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World Prematurity Awareness Month! Claire's Journey...

Each year more than 15 million babies are born prematurely 1 in every 13 babies born in the UK will be born premature (before 37 weeks of pregnancy).

World Prematurity Awareness Month!

NEC UK is honoured to share the stories of people impacted by Prematurity & Necrotising Enterocolitis. This is Charlie's story Twins born at 36+6wks!

It is important to mention that not all premature babies will need to be cared for in a neonatal unit. Many babies born prematurely will be born late preterm (at 34-36+6 weeks of pregnancy), and some of these may not need specialist care on a neonatal unit although problems may develop days or weeks later. I share Charlie’s Journey with you today to raise the awareness of NEC affecting babies born late preterm for us (36+6 weeks).

Charlie & Harry are identical twins born at 36+6wks January 2016

During pregnancy at my 20 weeks scan we were informed twin two (Charlie) appeared to have his stomach on the opposite side of his abdomen. Receiving this news was nerve-racking and throughout the rest of the pregnancy i had multiple scans on both babies to ensure they were developing OK. No further complications were identified however we were advised to have them induced around 36wks and to under go further scans post birth.

The plan was to be induced as close to 36 weeks as possible, however after a long induction of three days the boys were delivered via an emergency C-section at 36+6wks due to complications relating to Pre-eclampsia.  Both boys were healthy and thriving and during their first few hours they endured multiple cheeks and had to have a genetic test to ensure there were no further links relating to either of their organs.

The boys were healthy and no complications were found, therefore we were all discharged after three days. An appointment was arranged at a later date for both boys to have an ultrasound scan to view their organ placement.  It was 4 ½ weeks post birth they had their ultrasound scan… During this scan we were informed Harry’s organs were in the natural position, however Charlie did in fact have his stomach on the opposite side and there was no cause for concern as no other organs were affected.

Just three days later on the evening of the 27th February while changing Charlie’s nappy he began having bloody loose stools. The only other symptom that day he was extremely gassy all day and appeared uncomfortable. We called the 111 service who advised we take him to our local 24hr care department to be assessed.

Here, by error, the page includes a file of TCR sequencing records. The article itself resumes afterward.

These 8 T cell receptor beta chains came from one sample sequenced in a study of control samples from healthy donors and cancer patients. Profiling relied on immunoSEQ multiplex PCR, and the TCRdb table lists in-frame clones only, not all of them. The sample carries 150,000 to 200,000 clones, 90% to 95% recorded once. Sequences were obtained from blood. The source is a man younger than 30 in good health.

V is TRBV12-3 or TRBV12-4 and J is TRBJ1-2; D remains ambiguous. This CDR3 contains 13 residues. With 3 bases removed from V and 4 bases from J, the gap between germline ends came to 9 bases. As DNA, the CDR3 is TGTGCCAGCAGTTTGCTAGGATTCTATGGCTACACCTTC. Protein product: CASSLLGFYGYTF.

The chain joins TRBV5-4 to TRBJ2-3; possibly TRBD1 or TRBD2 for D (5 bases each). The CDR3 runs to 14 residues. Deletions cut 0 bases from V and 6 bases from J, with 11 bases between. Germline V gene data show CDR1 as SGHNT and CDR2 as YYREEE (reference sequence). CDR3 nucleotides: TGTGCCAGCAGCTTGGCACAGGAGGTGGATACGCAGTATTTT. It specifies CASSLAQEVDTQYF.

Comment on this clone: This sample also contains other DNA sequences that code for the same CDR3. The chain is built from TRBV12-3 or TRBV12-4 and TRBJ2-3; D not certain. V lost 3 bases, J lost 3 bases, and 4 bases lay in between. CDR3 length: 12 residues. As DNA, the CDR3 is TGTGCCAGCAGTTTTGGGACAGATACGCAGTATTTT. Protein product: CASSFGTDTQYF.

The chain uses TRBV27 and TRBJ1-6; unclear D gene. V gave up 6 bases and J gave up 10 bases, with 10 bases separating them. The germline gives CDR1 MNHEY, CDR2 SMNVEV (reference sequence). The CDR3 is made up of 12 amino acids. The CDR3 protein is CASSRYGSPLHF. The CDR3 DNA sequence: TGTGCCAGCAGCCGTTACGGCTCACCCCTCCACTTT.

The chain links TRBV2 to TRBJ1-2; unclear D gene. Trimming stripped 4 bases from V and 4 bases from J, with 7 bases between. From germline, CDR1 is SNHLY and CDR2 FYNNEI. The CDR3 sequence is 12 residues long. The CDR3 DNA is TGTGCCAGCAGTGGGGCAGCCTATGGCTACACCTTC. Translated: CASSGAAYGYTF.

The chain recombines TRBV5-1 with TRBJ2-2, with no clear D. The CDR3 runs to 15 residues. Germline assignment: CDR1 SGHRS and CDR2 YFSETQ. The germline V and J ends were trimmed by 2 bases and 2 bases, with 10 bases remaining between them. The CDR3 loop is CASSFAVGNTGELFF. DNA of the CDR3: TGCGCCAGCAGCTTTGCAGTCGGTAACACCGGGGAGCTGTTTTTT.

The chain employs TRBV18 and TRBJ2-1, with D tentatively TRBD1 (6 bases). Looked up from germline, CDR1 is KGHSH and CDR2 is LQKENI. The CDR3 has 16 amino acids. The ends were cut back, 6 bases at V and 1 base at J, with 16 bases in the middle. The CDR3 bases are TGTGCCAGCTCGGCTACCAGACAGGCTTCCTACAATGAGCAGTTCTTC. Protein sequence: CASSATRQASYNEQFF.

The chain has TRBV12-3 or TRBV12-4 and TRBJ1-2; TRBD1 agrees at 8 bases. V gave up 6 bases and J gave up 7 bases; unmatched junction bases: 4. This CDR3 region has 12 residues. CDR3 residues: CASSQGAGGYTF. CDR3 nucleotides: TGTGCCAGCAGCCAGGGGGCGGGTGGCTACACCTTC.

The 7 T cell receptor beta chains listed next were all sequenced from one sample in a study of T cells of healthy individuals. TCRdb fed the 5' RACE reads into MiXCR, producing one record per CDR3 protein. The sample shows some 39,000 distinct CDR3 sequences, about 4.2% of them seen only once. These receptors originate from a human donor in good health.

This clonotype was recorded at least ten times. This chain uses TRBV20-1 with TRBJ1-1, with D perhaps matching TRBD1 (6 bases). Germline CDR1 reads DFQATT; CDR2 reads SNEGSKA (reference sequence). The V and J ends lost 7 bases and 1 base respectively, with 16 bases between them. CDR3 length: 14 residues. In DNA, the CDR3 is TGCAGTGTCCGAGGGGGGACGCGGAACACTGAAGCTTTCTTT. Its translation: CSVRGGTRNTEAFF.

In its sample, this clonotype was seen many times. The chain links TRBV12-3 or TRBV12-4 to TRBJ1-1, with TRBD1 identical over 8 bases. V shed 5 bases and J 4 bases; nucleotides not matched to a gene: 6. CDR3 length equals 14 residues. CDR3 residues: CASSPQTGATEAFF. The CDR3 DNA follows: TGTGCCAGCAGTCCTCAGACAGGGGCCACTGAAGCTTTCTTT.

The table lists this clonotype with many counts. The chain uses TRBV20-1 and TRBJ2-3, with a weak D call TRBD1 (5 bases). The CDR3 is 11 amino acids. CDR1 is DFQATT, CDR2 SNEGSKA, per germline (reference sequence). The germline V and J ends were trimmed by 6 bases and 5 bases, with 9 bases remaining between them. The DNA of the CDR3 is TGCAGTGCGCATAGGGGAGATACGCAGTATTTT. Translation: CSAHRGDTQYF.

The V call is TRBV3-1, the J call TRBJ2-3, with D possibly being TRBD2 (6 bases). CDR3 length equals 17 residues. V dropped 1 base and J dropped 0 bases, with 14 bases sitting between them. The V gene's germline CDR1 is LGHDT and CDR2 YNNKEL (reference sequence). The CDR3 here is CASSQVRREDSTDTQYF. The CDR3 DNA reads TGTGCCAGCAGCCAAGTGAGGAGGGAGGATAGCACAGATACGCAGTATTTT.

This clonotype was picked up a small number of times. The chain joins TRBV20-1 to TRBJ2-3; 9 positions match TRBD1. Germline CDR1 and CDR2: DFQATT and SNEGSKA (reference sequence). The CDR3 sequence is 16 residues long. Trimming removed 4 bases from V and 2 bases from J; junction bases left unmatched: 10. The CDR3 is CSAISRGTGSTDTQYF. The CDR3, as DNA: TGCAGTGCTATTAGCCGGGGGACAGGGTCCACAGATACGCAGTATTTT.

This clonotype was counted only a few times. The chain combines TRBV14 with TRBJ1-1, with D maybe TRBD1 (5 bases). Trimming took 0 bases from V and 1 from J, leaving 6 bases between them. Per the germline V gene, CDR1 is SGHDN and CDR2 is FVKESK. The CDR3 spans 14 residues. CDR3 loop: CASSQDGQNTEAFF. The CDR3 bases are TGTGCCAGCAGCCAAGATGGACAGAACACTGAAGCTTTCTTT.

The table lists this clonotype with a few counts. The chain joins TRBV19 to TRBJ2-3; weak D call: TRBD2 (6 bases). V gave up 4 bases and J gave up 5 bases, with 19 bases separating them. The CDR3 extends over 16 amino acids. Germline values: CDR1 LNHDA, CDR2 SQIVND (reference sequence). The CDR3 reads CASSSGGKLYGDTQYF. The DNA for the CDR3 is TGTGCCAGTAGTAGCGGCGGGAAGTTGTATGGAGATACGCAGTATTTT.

Charlie was assessed and they sent him home after a quick examination diagnosing him with a sickness bug. Reluctantly we went home at midnight and put the boys down to bed, by 6am Charlie became very unwell being sick green/yellow bile and passing more bloody stools, that’s when we called for an ambulance, I just knew this was something more than a sick bug. While waiting for the ambulance his abdomen began to extend and he turned a shade of grey.

The ambulance arrived and he was rushed back to the emergency department where he was scanned and diagnosed with signs of sepsis caused by what appeared to be a bowel obstruction.

Me and Robert were advised to leave before Charlie to sign paper work for surgery on his arrival to at Queens Medical Centre Nottingham. Charlie was prepared and transferred to Queens Medical Centre and went straight in to theatre the moment he arrived, we gave him a kiss and said our goodbyes not knowing if this was going to be the last time we would be seeing our little boy.

Post-surgery he was Intubated and bought back to the Intensive Care Unit. The Surgeon explained to us Charlie is very critical he had the worst case they had ever seen of Necrotising Enterocolitis, they worked extremely hard to salvage what they could of his small bowel. They explained that the next 24hrs were critical and advised we contact family to explain and prepare them for the worse. Charlie was monitored over the next few days and prescribed a number of antibiotics in the hope that his body would fight the infection so they could salvage more bowel. We were told It was certain that he would have to go back for further surgery once he was more stable.